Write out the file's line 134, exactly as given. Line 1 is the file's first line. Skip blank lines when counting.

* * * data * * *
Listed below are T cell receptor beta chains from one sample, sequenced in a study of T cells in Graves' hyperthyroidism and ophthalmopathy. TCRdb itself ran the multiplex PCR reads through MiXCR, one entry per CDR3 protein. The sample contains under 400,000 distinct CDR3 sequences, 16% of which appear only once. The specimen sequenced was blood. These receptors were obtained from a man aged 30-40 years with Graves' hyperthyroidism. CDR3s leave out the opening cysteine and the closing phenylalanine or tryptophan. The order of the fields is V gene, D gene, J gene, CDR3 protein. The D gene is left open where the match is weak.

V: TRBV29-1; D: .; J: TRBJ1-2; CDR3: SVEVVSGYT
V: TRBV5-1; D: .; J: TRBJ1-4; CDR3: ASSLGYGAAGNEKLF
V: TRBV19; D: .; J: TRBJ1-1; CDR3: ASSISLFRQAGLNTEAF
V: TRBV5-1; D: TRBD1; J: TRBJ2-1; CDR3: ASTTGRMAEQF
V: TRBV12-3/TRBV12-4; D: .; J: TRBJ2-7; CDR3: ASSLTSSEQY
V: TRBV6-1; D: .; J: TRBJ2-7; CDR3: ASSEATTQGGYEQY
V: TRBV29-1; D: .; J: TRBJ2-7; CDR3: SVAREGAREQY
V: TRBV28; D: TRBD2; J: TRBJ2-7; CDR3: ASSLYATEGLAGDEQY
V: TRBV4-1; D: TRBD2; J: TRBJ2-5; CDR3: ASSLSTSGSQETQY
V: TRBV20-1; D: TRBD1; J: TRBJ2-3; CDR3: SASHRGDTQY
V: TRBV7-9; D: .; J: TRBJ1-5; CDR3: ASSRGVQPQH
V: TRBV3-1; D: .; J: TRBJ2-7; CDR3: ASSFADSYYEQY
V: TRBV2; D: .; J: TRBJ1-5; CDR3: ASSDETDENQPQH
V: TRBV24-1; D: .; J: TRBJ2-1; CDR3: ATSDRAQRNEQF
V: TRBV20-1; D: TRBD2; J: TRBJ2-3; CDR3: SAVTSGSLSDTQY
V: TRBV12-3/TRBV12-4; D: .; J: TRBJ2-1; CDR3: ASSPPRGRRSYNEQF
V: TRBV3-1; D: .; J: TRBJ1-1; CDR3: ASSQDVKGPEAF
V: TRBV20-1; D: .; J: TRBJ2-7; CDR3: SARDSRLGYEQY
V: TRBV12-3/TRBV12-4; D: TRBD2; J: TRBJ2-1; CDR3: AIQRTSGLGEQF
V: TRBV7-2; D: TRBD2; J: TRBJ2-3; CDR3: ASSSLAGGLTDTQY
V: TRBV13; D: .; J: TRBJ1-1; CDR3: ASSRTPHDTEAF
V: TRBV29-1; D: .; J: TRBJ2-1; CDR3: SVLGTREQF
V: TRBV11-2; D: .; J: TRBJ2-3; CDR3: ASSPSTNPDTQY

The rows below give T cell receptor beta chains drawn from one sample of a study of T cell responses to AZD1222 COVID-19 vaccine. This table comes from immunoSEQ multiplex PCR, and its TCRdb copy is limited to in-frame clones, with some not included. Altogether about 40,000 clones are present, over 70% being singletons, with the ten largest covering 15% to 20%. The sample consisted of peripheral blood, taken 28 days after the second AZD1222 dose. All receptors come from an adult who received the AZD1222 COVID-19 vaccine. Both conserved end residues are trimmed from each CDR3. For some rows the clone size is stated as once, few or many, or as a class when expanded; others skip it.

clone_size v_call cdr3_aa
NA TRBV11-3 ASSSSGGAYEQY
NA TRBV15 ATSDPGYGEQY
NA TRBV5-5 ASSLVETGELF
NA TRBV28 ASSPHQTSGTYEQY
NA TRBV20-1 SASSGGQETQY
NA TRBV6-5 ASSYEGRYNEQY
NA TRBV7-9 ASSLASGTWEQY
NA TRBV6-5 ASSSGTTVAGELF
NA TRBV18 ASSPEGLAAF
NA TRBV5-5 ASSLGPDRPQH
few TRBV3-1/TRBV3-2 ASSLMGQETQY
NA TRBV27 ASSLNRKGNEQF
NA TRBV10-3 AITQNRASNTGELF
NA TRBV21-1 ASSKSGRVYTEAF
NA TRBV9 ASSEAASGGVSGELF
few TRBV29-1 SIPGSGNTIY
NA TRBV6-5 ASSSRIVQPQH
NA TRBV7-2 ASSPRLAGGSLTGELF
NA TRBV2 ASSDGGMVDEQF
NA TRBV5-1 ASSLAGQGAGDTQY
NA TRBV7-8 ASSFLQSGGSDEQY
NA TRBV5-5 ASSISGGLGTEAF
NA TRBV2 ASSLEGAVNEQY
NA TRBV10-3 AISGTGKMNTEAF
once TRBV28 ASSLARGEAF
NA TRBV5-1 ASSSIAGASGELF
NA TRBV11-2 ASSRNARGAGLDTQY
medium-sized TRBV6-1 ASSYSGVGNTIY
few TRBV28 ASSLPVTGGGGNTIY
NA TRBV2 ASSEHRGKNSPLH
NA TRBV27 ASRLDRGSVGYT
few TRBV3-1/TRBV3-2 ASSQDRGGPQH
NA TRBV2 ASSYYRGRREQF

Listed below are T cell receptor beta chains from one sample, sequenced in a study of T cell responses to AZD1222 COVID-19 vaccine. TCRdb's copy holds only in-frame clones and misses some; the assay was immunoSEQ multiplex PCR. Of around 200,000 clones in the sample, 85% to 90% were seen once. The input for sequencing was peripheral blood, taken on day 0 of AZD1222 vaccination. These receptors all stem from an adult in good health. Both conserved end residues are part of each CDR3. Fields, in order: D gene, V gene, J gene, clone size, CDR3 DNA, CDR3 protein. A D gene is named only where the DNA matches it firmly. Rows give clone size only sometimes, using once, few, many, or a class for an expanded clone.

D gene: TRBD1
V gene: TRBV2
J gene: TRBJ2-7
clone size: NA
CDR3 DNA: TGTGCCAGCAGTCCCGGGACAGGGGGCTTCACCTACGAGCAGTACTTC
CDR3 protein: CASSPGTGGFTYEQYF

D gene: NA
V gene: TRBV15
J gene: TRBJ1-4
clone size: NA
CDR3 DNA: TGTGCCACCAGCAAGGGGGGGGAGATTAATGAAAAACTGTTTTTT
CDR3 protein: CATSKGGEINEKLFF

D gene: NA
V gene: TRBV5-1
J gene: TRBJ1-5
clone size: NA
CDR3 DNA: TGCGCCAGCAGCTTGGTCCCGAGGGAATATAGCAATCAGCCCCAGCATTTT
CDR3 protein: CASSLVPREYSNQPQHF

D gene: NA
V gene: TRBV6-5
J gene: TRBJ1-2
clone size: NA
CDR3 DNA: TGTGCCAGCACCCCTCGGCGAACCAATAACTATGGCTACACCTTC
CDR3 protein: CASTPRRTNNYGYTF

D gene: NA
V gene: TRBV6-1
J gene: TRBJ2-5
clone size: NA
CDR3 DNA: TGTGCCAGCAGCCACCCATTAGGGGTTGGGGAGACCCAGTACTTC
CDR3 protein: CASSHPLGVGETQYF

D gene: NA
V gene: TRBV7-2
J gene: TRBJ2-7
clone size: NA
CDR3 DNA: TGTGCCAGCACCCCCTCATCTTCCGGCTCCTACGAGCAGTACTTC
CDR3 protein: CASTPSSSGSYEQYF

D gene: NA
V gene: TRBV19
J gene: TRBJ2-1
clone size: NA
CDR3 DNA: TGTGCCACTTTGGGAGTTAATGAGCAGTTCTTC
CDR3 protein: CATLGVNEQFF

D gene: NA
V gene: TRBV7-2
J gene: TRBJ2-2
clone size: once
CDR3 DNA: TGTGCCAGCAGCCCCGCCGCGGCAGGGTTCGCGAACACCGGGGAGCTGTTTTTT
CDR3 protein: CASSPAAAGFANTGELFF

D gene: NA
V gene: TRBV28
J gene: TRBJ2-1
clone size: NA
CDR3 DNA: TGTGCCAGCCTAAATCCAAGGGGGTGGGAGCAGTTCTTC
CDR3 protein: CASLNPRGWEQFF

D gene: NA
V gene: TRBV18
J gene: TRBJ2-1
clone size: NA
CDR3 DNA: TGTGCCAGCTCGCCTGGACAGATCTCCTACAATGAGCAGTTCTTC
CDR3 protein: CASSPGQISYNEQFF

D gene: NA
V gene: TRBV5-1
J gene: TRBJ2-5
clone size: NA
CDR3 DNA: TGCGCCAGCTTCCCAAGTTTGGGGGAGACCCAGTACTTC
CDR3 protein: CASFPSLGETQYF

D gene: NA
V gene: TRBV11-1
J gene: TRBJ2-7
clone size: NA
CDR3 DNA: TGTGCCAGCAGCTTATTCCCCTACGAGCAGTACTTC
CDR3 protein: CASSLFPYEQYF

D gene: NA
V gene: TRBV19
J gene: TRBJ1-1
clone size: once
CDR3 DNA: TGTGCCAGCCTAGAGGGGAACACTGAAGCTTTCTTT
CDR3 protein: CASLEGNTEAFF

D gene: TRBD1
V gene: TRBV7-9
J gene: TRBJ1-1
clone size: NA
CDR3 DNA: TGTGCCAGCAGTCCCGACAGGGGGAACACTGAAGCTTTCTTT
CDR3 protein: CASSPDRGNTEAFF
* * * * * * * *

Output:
V gene: TRBV19